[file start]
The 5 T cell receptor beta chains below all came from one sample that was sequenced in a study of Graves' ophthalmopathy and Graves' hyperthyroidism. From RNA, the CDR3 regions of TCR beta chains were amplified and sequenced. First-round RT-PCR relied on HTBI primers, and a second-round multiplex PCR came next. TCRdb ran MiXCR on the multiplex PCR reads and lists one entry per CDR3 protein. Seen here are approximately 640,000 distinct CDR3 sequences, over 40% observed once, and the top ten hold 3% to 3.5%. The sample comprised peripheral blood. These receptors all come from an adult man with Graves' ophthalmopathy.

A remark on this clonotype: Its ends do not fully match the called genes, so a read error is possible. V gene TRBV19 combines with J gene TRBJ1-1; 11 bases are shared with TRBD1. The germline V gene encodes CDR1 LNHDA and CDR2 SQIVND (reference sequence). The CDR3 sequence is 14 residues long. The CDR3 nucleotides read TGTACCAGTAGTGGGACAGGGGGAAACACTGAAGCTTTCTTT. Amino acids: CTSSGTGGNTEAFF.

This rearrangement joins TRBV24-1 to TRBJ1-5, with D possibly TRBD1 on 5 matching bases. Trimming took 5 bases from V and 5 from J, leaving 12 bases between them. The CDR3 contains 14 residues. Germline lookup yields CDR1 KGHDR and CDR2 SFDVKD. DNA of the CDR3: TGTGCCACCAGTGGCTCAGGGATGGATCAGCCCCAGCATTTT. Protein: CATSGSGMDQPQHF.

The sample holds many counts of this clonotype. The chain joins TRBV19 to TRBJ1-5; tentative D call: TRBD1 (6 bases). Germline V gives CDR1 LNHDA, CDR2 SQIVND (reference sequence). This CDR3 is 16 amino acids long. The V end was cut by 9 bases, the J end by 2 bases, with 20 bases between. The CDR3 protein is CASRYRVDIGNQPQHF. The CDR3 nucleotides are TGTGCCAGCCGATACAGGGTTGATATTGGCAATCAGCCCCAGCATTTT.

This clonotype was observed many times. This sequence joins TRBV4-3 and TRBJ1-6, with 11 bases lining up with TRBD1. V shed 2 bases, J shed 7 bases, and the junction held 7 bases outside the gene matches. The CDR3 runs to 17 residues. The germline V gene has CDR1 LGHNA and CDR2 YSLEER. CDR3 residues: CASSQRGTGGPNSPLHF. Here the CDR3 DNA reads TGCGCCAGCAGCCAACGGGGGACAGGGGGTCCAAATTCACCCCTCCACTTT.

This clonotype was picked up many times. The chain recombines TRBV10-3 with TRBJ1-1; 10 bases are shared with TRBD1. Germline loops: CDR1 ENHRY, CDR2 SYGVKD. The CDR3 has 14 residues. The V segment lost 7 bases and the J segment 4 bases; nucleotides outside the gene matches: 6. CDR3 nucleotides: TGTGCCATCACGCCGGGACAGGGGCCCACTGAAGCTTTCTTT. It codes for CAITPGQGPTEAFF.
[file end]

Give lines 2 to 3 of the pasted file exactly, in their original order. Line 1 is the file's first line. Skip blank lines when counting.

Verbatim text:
A remark on this clonotype: Its ends do not fully match the called genes, so a read error is possible. V gene TRBV19 combines with J gene TRBJ1-1; 11 bases are shared with TRBD1. The germline V gene encodes CDR1 LNHDA and CDR2 SQIVND (reference sequence). The CDR3 sequence is 14 residues long. The CDR3 nucleotides read TGTACCAGTAGTGGGACAGGGGGAAACACTGAAGCTTTCTTT. Amino acids: CTSSGTGGNTEAFF.

This rearrangement joins TRBV24-1 to TRBJ1-5, with D possibly TRBD1 on 5 matching bases. Trimming took 5 bases from V and 5 from J, leaving 12 bases between them. The CDR3 contains 14 residues. Germline lookup yields CDR1 KGHDR and CDR2 SFDVKD. DNA of the CDR3: TGTGCCACCAGTGGCTCAGGGATGGATCAGCCCCAGCATTTT. Protein: CATSGSGMDQPQHF.